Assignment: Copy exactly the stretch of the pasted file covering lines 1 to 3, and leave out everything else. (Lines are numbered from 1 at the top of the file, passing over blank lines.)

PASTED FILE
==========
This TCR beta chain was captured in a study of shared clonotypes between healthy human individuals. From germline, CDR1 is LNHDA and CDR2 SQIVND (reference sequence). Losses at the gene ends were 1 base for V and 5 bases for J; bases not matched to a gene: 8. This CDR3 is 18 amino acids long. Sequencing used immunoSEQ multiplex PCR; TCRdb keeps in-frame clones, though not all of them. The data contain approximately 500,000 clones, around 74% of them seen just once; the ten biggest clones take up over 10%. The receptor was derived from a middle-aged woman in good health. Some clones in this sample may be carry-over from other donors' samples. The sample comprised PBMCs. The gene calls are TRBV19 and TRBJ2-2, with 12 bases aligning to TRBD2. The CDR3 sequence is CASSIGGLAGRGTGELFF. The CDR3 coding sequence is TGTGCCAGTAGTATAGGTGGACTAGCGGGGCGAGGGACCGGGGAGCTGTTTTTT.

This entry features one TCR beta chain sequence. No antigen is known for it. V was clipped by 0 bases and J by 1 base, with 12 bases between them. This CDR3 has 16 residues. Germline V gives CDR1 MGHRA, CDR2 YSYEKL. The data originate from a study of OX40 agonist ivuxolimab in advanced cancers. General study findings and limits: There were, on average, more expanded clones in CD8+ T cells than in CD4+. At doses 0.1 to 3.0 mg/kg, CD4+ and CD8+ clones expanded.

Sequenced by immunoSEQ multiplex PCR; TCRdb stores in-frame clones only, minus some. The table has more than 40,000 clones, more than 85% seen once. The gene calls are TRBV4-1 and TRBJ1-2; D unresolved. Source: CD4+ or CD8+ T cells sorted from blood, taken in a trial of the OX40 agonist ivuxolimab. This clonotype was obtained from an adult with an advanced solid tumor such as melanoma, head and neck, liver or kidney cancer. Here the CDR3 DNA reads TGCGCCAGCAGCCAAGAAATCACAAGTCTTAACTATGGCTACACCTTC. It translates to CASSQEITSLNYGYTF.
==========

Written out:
This TCR beta chain was captured in a study of shared clonotypes between healthy human individuals. From germline, CDR1 is LNHDA and CDR2 SQIVND (reference sequence). Losses at the gene ends were 1 base for V and 5 bases for J; bases not matched to a gene: 8. This CDR3 is 18 amino acids long. Sequencing used immunoSEQ multiplex PCR; TCRdb keeps in-frame clones, though not all of them. The data contain approximately 500,000 clones, around 74% of them seen just once; the ten biggest clones take up over 10%. The receptor was derived from a middle-aged woman in good health. Some clones in this sample may be carry-over from other donors' samples. The sample comprised PBMCs. The gene calls are TRBV19 and TRBJ2-2, with 12 bases aligning to TRBD2. The CDR3 sequence is CASSIGGLAGRGTGELFF. The CDR3 coding sequence is TGTGCCAGTAGTATAGGTGGACTAGCGGGGCGAGGGACCGGGGAGCTGTTTTTT.

This entry features one TCR beta chain sequence. No antigen is known for it. V was clipped by 0 bases and J by 1 base, with 12 bases between them. This CDR3 has 16 residues. Germline V gives CDR1 MGHRA, CDR2 YSYEKL. The data originate from a study of OX40 agonist ivuxolimab in advanced cancers. General study findings and limits: There were, on average, more expanded clones in CD8+ T cells than in CD4+. At doses 0.1 to 3.0 mg/kg, CD4+ and CD8+ clones expanded.

Sequenced by immunoSEQ multiplex PCR; TCRdb stores in-frame clones only, minus some. The table has more than 40,000 clones, more than 85% seen once. The gene calls are TRBV4-1 and TRBJ1-2; D unresolved. Source: CD4+ or CD8+ T cells sorted from blood, taken in a trial of the OX40 agonist ivuxolimab. This clonotype was obtained from an adult with an advanced solid tumor such as melanoma, head and neck, liver or kidney cancer. Here the CDR3 DNA reads TGCGCCAGCAGCCAAGAAATCACAAGTCTTAACTATGGCTACACCTTC. It translates to CASSQEITSLNYGYTF.